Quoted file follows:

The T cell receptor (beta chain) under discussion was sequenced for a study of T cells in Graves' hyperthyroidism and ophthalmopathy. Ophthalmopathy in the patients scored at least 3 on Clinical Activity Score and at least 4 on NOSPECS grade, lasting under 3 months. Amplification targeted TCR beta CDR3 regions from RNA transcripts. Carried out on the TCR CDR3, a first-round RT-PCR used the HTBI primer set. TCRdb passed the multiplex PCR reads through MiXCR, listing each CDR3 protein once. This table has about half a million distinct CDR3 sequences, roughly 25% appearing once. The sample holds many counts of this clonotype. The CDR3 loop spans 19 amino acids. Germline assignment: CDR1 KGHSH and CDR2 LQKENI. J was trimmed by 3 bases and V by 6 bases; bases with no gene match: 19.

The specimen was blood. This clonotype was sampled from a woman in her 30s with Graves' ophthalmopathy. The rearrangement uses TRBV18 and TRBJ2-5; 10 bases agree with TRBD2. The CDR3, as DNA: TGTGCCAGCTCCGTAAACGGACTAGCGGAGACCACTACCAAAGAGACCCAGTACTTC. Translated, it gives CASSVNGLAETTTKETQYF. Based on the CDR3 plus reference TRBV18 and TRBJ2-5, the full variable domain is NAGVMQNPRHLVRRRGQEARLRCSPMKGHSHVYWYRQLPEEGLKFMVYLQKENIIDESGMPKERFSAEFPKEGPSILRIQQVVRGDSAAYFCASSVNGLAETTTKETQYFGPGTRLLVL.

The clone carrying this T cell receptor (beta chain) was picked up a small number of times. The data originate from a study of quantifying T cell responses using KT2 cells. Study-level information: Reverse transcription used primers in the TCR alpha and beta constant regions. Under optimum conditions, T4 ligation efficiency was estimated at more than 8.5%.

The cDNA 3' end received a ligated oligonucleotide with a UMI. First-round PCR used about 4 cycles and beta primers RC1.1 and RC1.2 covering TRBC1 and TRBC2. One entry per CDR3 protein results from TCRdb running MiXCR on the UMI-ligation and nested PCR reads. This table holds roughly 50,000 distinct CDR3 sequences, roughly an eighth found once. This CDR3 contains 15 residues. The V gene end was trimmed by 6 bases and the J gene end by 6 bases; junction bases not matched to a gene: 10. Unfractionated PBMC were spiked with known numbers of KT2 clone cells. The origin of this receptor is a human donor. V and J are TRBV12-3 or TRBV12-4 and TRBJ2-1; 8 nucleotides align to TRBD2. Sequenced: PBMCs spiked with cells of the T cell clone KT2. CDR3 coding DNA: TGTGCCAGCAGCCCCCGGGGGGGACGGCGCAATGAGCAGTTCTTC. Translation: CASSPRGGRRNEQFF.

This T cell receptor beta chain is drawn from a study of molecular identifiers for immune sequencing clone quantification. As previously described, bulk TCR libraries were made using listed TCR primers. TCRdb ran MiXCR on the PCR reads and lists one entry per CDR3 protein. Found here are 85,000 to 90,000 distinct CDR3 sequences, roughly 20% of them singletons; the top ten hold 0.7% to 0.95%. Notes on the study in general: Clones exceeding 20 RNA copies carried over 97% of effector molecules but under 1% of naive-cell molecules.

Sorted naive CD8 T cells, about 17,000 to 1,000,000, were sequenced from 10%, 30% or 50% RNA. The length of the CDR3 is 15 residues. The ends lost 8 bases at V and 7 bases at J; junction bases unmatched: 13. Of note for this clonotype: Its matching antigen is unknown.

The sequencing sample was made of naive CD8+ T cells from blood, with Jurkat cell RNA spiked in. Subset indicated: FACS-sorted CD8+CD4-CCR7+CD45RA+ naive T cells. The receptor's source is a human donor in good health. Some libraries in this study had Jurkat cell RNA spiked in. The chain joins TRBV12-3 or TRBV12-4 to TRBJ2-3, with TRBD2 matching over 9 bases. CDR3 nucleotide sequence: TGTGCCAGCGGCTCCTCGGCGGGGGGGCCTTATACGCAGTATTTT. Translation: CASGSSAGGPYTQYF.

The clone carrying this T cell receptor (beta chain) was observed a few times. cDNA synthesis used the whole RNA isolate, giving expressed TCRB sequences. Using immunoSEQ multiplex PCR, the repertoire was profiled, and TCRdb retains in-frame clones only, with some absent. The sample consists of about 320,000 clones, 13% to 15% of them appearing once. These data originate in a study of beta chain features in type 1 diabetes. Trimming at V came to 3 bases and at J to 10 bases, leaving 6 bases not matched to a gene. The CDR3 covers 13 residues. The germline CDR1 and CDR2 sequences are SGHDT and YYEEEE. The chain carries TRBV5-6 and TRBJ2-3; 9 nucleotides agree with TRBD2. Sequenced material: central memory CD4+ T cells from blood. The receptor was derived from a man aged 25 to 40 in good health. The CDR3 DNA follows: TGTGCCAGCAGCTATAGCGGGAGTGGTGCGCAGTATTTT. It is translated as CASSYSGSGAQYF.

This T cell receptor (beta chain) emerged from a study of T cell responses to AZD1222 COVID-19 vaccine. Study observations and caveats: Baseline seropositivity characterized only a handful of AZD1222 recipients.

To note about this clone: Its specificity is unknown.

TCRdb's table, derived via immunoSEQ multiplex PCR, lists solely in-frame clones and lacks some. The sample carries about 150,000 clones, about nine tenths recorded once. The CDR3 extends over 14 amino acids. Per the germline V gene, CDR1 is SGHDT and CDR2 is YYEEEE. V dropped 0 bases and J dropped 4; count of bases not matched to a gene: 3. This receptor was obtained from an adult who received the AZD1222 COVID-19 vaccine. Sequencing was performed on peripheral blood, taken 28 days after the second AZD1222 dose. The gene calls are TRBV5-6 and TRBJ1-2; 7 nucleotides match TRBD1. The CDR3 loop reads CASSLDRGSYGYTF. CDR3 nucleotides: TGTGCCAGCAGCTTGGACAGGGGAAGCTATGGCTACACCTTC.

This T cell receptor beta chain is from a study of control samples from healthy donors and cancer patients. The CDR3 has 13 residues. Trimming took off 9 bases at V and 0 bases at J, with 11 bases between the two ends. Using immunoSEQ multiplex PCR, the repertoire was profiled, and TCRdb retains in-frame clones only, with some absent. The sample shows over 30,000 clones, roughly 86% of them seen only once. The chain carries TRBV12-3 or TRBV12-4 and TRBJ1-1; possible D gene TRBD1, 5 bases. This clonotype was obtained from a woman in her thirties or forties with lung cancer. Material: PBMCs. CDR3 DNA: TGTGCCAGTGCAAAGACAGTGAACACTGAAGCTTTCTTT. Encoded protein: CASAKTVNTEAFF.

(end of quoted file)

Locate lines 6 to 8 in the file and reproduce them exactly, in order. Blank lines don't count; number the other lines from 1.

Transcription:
Sorted naive CD8 T cells, about 17,000 to 1,000,000, were sequenced from 10%, 30% or 50% RNA. The length of the CDR3 is 15 residues. The ends lost 8 bases at V and 7 bases at J; junction bases unmatched: 13. Of note for this clonotype: Its matching antigen is unknown.

The sequencing sample was made of naive CD8+ T cells from blood, with Jurkat cell RNA spiked in. Subset indicated: FACS-sorted CD8+CD4-CCR7+CD45RA+ naive T cells. The receptor's source is a human donor in good health. Some libraries in this study had Jurkat cell RNA spiked in. The chain joins TRBV12-3 or TRBV12-4 to TRBJ2-3, with TRBD2 matching over 9 bases. CDR3 nucleotide sequence: TGTGCCAGCGGCTCCTCGGCGGGGGGGCCTTATACGCAGTATTTT. Translation: CASGSSAGGPYTQYF.

The clone carrying this T cell receptor (beta chain) was observed a few times. cDNA synthesis used the whole RNA isolate, giving expressed TCRB sequences. Using immunoSEQ multiplex PCR, the repertoire was profiled, and TCRdb retains in-frame clones only, with some absent. The sample consists of about 320,000 clones, 13% to 15% of them appearing once. These data originate in a study of beta chain features in type 1 diabetes. Trimming at V came to 3 bases and at J to 10 bases, leaving 6 bases not matched to a gene. The CDR3 covers 13 residues. The germline CDR1 and CDR2 sequences are SGHDT and YYEEEE. The chain carries TRBV5-6 and TRBJ2-3; 9 nucleotides agree with TRBD2. Sequenced material: central memory CD4+ T cells from blood. The receptor was derived from a man aged 25 to 40 in good health. The CDR3 DNA follows: TGTGCCAGCAGCTATAGCGGGAGTGGTGCGCAGTATTTT. It is translated as CASSYSGSGAQYF.